The FDA has concluded that compared to the use of imipenem and cilastatin for injection (Primaxin; Merck & Co.), Doribax (doripenem; Janssen Pharmaceuticals) carries an increased risk of death and lower clinical cure rates. Doribax, an antibacterial drug, has been used to treat patients who develop pneumonia while on ventilators.
This announcement was based on data analysis from a three-year clinical trial that was halted early due to safety concerns in 2011. In this study, patients with ventilator-associated bacterial pneumonia received 7-day Doribax treatment or 10-day treatment with imipenem and cilastatin. For the Doribax group, the 28-day all-cause mortality was higher (23.0%; n=31/135) compared to the imipenem and cilastatin participants (16.7%; n=22/132). In the Doribax patients, clinical cure rates were also lower.
The FDA has approved changes to the Doribax drug label that describe these risks. Doribax is not approved to treat any type of pneumonia, and the revised label also includes a new warning about this unapproved use. Health care professionals should consider whether the benefits of Doribax treatment are likely to exceed its potential risks in patients who develop pneumonia while on ventilators.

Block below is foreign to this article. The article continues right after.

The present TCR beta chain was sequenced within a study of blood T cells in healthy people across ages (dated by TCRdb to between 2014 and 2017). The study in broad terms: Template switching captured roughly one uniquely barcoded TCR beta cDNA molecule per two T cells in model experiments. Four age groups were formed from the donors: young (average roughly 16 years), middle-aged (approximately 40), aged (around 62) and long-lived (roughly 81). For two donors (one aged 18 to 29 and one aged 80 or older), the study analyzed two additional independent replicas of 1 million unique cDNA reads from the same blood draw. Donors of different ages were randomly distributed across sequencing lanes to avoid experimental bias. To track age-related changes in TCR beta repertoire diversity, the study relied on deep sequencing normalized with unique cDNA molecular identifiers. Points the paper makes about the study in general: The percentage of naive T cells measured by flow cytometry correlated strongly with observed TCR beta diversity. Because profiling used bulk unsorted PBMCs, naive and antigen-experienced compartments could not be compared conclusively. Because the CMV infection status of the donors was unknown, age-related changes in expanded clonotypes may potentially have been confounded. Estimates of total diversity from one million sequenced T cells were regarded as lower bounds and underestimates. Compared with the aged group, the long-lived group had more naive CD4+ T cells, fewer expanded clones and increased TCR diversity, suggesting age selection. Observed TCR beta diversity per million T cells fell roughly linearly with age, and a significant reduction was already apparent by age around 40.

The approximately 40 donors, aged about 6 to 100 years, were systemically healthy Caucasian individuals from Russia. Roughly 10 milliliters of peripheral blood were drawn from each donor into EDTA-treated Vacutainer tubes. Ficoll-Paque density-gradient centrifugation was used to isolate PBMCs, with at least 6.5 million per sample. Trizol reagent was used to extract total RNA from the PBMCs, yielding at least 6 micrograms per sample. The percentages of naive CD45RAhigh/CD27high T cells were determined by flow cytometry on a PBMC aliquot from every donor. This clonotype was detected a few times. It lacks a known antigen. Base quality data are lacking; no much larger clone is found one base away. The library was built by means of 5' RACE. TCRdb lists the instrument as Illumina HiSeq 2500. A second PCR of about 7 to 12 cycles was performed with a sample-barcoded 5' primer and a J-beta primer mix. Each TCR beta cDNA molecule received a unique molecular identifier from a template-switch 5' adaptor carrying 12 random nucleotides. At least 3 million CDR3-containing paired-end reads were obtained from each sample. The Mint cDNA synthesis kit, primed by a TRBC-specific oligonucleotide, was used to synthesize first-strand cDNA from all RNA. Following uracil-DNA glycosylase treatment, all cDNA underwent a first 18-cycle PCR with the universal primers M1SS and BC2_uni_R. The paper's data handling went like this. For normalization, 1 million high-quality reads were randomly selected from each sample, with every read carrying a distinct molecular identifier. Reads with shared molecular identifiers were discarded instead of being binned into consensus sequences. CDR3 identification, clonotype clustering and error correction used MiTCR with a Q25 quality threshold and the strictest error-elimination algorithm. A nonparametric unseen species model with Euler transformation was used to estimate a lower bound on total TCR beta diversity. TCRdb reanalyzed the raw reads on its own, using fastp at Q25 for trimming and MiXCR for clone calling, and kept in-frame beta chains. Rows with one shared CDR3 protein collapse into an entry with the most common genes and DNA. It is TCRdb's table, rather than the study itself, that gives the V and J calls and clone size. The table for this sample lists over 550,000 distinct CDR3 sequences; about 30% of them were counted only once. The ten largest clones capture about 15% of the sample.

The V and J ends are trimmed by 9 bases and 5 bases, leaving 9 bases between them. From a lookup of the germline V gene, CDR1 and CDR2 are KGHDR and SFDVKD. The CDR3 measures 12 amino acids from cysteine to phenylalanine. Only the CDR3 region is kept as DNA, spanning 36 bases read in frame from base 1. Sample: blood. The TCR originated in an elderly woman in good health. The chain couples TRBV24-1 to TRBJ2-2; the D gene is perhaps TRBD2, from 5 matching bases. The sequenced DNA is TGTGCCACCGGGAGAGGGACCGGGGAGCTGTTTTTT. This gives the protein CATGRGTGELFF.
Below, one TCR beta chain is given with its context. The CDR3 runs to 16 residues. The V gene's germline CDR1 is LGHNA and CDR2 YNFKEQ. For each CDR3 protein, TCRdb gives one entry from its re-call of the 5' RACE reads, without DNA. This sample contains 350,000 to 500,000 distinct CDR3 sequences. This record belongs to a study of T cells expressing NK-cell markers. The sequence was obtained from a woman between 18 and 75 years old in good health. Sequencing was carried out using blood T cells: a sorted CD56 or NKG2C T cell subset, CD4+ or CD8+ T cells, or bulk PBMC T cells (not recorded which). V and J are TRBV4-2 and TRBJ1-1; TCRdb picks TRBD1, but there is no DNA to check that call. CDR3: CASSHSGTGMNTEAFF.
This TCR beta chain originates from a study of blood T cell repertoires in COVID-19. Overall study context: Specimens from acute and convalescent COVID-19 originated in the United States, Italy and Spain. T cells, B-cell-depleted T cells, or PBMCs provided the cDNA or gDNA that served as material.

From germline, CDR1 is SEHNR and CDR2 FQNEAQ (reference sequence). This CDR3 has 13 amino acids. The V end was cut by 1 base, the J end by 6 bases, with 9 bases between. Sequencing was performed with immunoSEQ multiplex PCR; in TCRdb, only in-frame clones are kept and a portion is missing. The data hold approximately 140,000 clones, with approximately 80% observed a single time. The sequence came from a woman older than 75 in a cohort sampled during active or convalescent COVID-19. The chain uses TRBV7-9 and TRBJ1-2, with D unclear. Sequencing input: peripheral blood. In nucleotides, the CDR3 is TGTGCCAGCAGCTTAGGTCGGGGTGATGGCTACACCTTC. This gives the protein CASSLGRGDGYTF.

Doribax is indicated for susceptible complicated intra-abdominal and complicated urinary tract infections (including pyelonephritis). It is still considered safe and effective for these approved indications.
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